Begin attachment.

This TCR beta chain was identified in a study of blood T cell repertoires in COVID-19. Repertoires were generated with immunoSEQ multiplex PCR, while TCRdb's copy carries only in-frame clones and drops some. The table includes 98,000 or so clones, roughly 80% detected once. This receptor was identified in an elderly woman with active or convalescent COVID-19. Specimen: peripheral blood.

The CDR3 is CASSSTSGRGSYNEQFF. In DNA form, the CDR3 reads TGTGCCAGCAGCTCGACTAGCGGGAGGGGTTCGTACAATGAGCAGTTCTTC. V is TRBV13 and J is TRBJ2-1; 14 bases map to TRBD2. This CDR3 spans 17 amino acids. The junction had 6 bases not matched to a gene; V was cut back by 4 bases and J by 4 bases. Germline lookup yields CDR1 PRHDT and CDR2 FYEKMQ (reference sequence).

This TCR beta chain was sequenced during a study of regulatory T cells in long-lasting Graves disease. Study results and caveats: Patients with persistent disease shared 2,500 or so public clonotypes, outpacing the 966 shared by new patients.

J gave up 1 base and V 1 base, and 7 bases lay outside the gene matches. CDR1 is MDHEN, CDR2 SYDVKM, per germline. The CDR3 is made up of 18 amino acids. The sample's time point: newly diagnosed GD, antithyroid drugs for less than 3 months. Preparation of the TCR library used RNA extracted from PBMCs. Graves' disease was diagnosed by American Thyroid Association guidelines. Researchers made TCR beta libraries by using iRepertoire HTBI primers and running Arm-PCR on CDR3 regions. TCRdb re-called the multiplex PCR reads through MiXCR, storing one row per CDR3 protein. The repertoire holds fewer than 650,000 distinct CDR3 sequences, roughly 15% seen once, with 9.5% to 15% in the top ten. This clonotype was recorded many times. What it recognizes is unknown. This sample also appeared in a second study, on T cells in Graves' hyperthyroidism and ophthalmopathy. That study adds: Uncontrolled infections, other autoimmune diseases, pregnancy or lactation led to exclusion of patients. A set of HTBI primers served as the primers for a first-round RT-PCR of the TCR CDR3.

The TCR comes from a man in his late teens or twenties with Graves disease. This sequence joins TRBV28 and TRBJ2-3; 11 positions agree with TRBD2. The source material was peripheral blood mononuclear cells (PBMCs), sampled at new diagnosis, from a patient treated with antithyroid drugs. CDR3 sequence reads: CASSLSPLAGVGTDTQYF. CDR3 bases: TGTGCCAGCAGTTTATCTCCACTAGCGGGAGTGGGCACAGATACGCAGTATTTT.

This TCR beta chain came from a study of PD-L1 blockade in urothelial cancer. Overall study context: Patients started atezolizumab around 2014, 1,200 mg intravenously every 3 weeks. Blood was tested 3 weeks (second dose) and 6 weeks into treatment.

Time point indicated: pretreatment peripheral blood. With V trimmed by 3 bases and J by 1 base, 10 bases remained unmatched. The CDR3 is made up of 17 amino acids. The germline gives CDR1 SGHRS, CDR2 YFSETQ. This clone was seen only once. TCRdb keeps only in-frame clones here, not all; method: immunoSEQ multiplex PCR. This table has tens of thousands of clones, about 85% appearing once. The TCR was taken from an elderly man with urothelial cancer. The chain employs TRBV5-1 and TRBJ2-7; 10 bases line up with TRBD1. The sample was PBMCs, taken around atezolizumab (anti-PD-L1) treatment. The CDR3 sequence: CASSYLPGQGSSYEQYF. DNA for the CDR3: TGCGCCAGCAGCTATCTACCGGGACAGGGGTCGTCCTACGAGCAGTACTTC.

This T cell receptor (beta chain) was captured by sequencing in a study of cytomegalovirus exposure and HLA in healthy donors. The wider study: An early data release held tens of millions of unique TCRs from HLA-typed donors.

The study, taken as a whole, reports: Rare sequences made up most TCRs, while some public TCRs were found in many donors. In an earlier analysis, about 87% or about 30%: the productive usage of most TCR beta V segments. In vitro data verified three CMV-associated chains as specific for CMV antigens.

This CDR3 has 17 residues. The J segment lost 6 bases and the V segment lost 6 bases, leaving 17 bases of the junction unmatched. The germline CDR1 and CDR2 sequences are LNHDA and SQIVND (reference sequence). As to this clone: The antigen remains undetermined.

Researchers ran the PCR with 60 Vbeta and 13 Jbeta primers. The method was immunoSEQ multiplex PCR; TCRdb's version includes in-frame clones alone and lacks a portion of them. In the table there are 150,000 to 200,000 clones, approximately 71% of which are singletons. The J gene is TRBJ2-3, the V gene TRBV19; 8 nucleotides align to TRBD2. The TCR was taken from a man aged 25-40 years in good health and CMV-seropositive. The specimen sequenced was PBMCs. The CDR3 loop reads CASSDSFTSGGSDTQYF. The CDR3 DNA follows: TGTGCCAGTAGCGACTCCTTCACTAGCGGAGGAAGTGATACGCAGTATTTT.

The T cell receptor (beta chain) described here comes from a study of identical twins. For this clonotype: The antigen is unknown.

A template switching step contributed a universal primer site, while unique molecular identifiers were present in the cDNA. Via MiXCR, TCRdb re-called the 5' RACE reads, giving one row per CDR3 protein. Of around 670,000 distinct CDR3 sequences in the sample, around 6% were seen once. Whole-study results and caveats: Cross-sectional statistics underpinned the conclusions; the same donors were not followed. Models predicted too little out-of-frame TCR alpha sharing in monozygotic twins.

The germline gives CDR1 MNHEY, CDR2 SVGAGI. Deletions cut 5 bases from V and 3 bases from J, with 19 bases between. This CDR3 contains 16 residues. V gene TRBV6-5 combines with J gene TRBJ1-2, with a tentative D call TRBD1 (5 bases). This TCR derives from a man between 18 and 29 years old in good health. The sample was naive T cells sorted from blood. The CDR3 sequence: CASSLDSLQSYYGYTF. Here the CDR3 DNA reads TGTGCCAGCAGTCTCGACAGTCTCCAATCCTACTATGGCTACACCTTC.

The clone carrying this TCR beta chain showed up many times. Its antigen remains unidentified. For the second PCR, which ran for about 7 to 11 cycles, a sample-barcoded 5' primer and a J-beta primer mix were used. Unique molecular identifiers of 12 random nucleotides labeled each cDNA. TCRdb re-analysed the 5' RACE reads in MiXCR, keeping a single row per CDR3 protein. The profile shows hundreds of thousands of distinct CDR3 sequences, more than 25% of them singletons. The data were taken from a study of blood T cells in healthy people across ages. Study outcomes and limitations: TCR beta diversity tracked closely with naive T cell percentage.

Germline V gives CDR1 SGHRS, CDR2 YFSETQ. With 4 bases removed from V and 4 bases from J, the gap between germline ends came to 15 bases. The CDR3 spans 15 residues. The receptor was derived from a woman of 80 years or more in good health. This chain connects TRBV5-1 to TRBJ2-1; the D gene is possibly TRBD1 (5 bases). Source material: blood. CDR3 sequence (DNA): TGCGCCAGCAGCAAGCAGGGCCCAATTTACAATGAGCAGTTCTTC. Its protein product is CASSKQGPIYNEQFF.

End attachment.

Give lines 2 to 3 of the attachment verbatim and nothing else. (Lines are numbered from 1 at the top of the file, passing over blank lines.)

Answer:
The CDR3 is CASSSTSGRGSYNEQFF. In DNA form, the CDR3 reads TGTGCCAGCAGCTCGACTAGCGGGAGGGGTTCGTACAATGAGCAGTTCTTC. V is TRBV13 and J is TRBJ2-1; 14 bases map to TRBD2. This CDR3 spans 17 amino acids. The junction had 6 bases not matched to a gene; V was cut back by 4 bases and J by 4 bases. Germline lookup yields CDR1 PRHDT and CDR2 FYEKMQ (reference sequence).

This TCR beta chain was sequenced during a study of regulatory T cells in long-lasting Graves disease. Study results and caveats: Patients with persistent disease shared 2,500 or so public clonotypes, outpacing the 966 shared by new patients.